Technology Tuesday: May 9
Welcome to Technology Tuesday! Every week The Job Shop Blog will bring you our 5 top science and technology news stories from around the web.
This week: BART plans to transition to running entirely on renewable energy, a brain surgeon robot reduces operating time by 50X, curing cancer with CRISPR, new improvements to artificial retina, and a new gene therapy treats its first patient.
BART to Transition Entirely to Renewable Energy
Public transportation is an excellent way to reduce the cumulative emissions of the region it services. Fewer fossil-fuel guzzling commuter vehicles on the road lead to less pollution. San Fransisco’s train service, the Bay Area Rapid Transit (BART), is going to be completely revamping how the train operates to reduce its environmental footprint. The program will slowly roll out through 2045 with the goal of the system’s complete reliance on green energy.
The first phase of the initiative will target the gradual limiting of carbon dioxide emissions through 2024. A year later in 2025, the plan calls for at least half of the system’s energy to be drawn from renewable sources. Additionally, 90 percent of the total energy use must come from low or zero-carbon sources.
Brain Surgeon Robot Setting Records
Brain surgery is precision business, and one slip can spell doom for affected patients. Even in one of the most skilled jobs in the world, human error can still be a factor. Researchers from the University of Utah are looking to provide less opportunity for those errors to occur. A robot that the team is developing is able to reduce the time it takes to complete a complicated procedure by 50 times. According to CNN, the robot can reduce the time it takes to drill into the skull from two hours to two-and-a-half minutes.
The research was published in the journal Neurosurgical Focus and the team says it is a “proof of principle” that the robot is capable of performing complex surgeries. The robot is guided around vulnerable areas of the skull by data gleaned from CT scans and entered into the robot’s programming. The CT scans show the programmer the location of nerves or veins that the bot will have to avoid.
New CRISPR Technique Eliminates Cancer “Command Center”
The past several months have been no less than astounding ones for the CRISPR gene-editing tool. In September, 2016, researchers in Germany discovered a way to use CRISPR to edit out cancer mutations. In November, Chinese researchers used CRISPR technology on a person for the first time. Then, in January if this year, researchers uncovered two distinct anti-CRISPR proteins that could lead to a CRISPR “off switch” and greater control over the gene editing tool in human subjects.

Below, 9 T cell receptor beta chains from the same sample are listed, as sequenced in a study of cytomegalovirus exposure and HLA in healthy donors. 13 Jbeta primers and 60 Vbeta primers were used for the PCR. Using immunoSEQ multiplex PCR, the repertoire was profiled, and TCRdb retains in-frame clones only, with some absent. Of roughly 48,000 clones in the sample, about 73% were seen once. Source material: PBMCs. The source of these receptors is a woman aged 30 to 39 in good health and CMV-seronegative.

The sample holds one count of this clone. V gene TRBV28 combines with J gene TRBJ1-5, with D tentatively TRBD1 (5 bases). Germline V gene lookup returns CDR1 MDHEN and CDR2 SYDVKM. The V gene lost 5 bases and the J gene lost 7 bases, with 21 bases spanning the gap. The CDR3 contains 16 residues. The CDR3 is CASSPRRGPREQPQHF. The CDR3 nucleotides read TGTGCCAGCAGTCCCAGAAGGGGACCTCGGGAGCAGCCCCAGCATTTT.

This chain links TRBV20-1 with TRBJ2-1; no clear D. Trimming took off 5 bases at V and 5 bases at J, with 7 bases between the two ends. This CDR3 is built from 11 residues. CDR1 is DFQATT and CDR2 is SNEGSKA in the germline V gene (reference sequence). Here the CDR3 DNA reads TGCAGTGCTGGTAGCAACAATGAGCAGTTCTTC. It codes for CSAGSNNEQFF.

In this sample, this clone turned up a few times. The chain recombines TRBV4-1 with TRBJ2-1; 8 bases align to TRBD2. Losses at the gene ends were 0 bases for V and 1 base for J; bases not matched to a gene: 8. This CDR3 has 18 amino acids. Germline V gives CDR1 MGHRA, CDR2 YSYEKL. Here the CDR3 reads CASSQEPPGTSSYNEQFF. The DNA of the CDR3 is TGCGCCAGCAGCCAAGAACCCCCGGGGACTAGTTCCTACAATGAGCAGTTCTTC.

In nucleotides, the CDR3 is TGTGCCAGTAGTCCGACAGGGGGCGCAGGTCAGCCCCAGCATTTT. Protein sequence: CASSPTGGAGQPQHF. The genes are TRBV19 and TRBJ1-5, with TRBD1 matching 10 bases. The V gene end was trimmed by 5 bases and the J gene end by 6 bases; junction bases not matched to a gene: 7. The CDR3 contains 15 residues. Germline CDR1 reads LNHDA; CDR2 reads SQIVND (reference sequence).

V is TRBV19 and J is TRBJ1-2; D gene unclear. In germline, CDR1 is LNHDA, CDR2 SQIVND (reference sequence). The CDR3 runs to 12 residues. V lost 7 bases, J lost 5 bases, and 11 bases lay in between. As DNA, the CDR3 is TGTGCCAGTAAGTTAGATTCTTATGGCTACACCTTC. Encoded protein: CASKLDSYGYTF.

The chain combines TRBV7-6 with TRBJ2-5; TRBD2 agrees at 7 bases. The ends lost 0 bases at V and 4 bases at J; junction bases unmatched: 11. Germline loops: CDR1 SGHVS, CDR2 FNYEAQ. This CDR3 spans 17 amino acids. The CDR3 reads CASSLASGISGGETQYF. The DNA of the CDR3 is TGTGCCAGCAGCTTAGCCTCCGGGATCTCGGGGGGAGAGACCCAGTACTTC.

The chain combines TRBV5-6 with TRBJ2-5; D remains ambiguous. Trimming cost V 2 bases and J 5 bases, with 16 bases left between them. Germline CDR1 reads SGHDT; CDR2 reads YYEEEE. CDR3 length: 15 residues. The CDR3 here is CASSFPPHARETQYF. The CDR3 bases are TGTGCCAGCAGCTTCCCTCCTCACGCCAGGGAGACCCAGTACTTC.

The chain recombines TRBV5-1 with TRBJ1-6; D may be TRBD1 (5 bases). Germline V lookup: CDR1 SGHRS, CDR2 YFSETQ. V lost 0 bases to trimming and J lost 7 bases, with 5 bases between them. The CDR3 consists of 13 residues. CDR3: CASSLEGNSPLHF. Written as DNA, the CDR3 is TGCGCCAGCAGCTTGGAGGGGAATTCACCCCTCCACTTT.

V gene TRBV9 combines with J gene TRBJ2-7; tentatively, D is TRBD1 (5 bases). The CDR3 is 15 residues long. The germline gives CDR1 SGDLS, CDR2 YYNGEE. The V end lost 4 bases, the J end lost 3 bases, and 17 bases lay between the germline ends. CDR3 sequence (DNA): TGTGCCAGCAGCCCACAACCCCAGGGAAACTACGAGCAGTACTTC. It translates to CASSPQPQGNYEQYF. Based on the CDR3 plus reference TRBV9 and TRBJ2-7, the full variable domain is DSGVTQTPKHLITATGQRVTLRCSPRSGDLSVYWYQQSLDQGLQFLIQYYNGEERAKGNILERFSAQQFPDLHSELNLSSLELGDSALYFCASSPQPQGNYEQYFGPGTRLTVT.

Now, researchers from the University of Pittsburgh have used CRISPR to target cancer’s “command center,” increasing survival rates and shrinking aggressive tumors without harming healthy cells in mice. The method targets fusion genes, mutations that develop when two distinct genes combine into a single, hybrid gene — one that often leads to cancer. They published their results in Nature Biotechnology earlier this week.
A Better Set of Artificial Eyes
Anyone who’s ever had a stray eyelash or a piece of dust land in their eye can attest to the pain even the tiniest foreign object can cause. While this sensitivity is essential for keeping our eyes in working order, it can also be a problem for those with retinal implants.
The retina is a light-sensitive layer of tissue at the back of the eye that plays an important role in sight, and damage to it can lead to blindness. For the past few years, retinal implants have been restoring vision for patients with such problems, but those implants have all been mechanical devices, which can wreak havoc on already damaged eyes.
New Gene-Therapy Treats Its First Ever Patient
This March, child with severe combined immune deficiency (SCID) became the second commercial gene therapy patient ever. The patient started receiving a drug called Strimvelis from GlaxoSmithKline — a drug that appears to be able to cure the rare, inherited immune disorder SCID. The drug was approved for use in commercial gene therapy in May of 2016, but delays beset the process. Most of the delays — according to MIT Technology Review‘s report of comments from the Strimvelis project leader — were the result of difficulties traversing national borders and arranging for reimbursement.
Gene therapies, which revise the genetic makeup of patients in an attempt to cure them, are far more complex and costly than traditional treatments. This is in part because they target rare diseases which, by nature, affect few people. Strimvelis, for example, has a list price of 594,000 euros ($648,000) and very few people have SCID — the disease it treats. Somewhere between 40 to 100 are diagnosed with SCID each year in the U.S., and 15 in the EU. That being said, untreated children with the disease rarely live past the age of two